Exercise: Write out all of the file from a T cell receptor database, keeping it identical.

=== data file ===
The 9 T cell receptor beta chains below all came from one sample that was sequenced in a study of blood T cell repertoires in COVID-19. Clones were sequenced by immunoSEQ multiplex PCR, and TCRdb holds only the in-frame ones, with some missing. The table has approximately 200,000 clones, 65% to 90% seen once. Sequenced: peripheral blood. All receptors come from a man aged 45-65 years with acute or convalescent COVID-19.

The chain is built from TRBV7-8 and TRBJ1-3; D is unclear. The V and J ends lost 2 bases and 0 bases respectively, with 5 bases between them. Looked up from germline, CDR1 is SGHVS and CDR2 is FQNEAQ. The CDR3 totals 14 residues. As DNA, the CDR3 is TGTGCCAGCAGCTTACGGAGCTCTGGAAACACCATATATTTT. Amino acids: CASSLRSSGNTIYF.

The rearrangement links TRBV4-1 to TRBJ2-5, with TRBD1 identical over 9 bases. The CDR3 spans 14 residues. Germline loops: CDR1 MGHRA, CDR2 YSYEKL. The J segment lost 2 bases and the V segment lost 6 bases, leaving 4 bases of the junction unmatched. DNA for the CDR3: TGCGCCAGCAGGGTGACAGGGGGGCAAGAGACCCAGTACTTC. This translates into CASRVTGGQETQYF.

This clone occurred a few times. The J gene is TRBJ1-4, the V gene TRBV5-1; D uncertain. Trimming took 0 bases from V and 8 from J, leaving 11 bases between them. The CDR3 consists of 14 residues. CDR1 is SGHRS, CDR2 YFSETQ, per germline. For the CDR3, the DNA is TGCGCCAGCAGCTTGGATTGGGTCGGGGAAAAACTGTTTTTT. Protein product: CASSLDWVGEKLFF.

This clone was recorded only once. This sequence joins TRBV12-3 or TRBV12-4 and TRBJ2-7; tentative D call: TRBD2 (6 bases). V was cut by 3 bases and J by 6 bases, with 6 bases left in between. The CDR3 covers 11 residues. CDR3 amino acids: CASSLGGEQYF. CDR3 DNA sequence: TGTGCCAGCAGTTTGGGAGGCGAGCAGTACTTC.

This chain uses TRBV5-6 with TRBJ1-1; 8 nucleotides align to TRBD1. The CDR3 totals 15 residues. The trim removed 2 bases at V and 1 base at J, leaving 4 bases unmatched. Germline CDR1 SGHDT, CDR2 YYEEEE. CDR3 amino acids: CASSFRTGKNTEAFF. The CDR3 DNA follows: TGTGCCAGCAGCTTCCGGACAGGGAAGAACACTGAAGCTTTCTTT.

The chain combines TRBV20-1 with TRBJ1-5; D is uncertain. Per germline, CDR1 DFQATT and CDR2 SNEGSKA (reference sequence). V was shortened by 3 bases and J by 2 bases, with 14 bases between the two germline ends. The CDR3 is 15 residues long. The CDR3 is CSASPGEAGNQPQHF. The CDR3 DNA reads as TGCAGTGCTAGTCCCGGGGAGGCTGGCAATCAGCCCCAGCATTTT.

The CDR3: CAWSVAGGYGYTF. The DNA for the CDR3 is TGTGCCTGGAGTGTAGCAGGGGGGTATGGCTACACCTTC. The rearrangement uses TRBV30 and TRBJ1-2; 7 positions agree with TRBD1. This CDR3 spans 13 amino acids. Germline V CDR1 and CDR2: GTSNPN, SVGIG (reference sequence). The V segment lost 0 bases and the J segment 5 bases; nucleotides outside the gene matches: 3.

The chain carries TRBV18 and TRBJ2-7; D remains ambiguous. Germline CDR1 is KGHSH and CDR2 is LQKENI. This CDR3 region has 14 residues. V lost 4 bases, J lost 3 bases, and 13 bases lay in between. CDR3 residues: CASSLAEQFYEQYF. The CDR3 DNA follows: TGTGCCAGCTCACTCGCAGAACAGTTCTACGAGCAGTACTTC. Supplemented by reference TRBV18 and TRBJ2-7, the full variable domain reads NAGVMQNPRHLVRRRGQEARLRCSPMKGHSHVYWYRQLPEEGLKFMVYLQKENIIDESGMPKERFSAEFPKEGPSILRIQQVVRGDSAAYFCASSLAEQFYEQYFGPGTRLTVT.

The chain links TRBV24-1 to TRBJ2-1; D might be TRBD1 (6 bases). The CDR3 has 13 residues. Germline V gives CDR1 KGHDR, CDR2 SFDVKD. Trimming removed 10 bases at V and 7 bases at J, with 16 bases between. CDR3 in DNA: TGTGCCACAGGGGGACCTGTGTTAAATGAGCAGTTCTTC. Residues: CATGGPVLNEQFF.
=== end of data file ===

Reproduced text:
The 9 T cell receptor beta chains below all came from one sample that was sequenced in a study of blood T cell repertoires in COVID-19. Clones were sequenced by immunoSEQ multiplex PCR, and TCRdb holds only the in-frame ones, with some missing. The table has approximately 200,000 clones, 65% to 90% seen once. Sequenced: peripheral blood. All receptors come from a man aged 45-65 years with acute or convalescent COVID-19.

The chain is built from TRBV7-8 and TRBJ1-3; D is unclear. The V and J ends lost 2 bases and 0 bases respectively, with 5 bases between them. Looked up from germline, CDR1 is SGHVS and CDR2 is FQNEAQ. The CDR3 totals 14 residues. As DNA, the CDR3 is TGTGCCAGCAGCTTACGGAGCTCTGGAAACACCATATATTTT. Amino acids: CASSLRSSGNTIYF.

The rearrangement links TRBV4-1 to TRBJ2-5, with TRBD1 identical over 9 bases. The CDR3 spans 14 residues. Germline loops: CDR1 MGHRA, CDR2 YSYEKL. The J segment lost 2 bases and the V segment lost 6 bases, leaving 4 bases of the junction unmatched. DNA for the CDR3: TGCGCCAGCAGGGTGACAGGGGGGCAAGAGACCCAGTACTTC. This translates into CASRVTGGQETQYF.

This clone occurred a few times. The J gene is TRBJ1-4, the V gene TRBV5-1; D uncertain. Trimming took 0 bases from V and 8 from J, leaving 11 bases between them. The CDR3 consists of 14 residues. CDR1 is SGHRS, CDR2 YFSETQ, per germline. For the CDR3, the DNA is TGCGCCAGCAGCTTGGATTGGGTCGGGGAAAAACTGTTTTTT. Protein product: CASSLDWVGEKLFF.

This clone was recorded only once. This sequence joins TRBV12-3 or TRBV12-4 and TRBJ2-7; tentative D call: TRBD2 (6 bases). V was cut by 3 bases and J by 6 bases, with 6 bases left in between. The CDR3 covers 11 residues. CDR3 amino acids: CASSLGGEQYF. CDR3 DNA sequence: TGTGCCAGCAGTTTGGGAGGCGAGCAGTACTTC.

This chain uses TRBV5-6 with TRBJ1-1; 8 nucleotides align to TRBD1. The CDR3 totals 15 residues. The trim removed 2 bases at V and 1 base at J, leaving 4 bases unmatched. Germline CDR1 SGHDT, CDR2 YYEEEE. CDR3 amino acids: CASSFRTGKNTEAFF. The CDR3 DNA follows: TGTGCCAGCAGCTTCCGGACAGGGAAGAACACTGAAGCTTTCTTT.

The chain combines TRBV20-1 with TRBJ1-5; D is uncertain. Per germline, CDR1 DFQATT and CDR2 SNEGSKA (reference sequence). V was shortened by 3 bases and J by 2 bases, with 14 bases between the two germline ends. The CDR3 is 15 residues long. The CDR3 is CSASPGEAGNQPQHF. The CDR3 DNA reads as TGCAGTGCTAGTCCCGGGGAGGCTGGCAATCAGCCCCAGCATTTT.

The CDR3: CAWSVAGGYGYTF. The DNA for the CDR3 is TGTGCCTGGAGTGTAGCAGGGGGGTATGGCTACACCTTC. The rearrangement uses TRBV30 and TRBJ1-2; 7 positions agree with TRBD1. This CDR3 spans 13 amino acids. Germline V CDR1 and CDR2: GTSNPN, SVGIG (reference sequence). The V segment lost 0 bases and the J segment 5 bases; nucleotides outside the gene matches: 3.

The chain carries TRBV18 and TRBJ2-7; D remains ambiguous. Germline CDR1 is KGHSH and CDR2 is LQKENI. This CDR3 region has 14 residues. V lost 4 bases, J lost 3 bases, and 13 bases lay in between. CDR3 residues: CASSLAEQFYEQYF. The CDR3 DNA follows: TGTGCCAGCTCACTCGCAGAACAGTTCTACGAGCAGTACTTC. Supplemented by reference TRBV18 and TRBJ2-7, the full variable domain reads NAGVMQNPRHLVRRRGQEARLRCSPMKGHSHVYWYRQLPEEGLKFMVYLQKENIIDESGMPKERFSAEFPKEGPSILRIQQVVRGDSAAYFCASSLAEQFYEQYFGPGTRLTVT.

The chain links TRBV24-1 to TRBJ2-1; D might be TRBD1 (6 bases). The CDR3 has 13 residues. Germline V gives CDR1 KGHDR, CDR2 SFDVKD. Trimming removed 10 bases at V and 7 bases at J, with 16 bases between. CDR3 in DNA: TGTGCCACAGGGGGACCTGTGTTAAATGAGCAGTTCTTC. Residues: CATGGPVLNEQFF.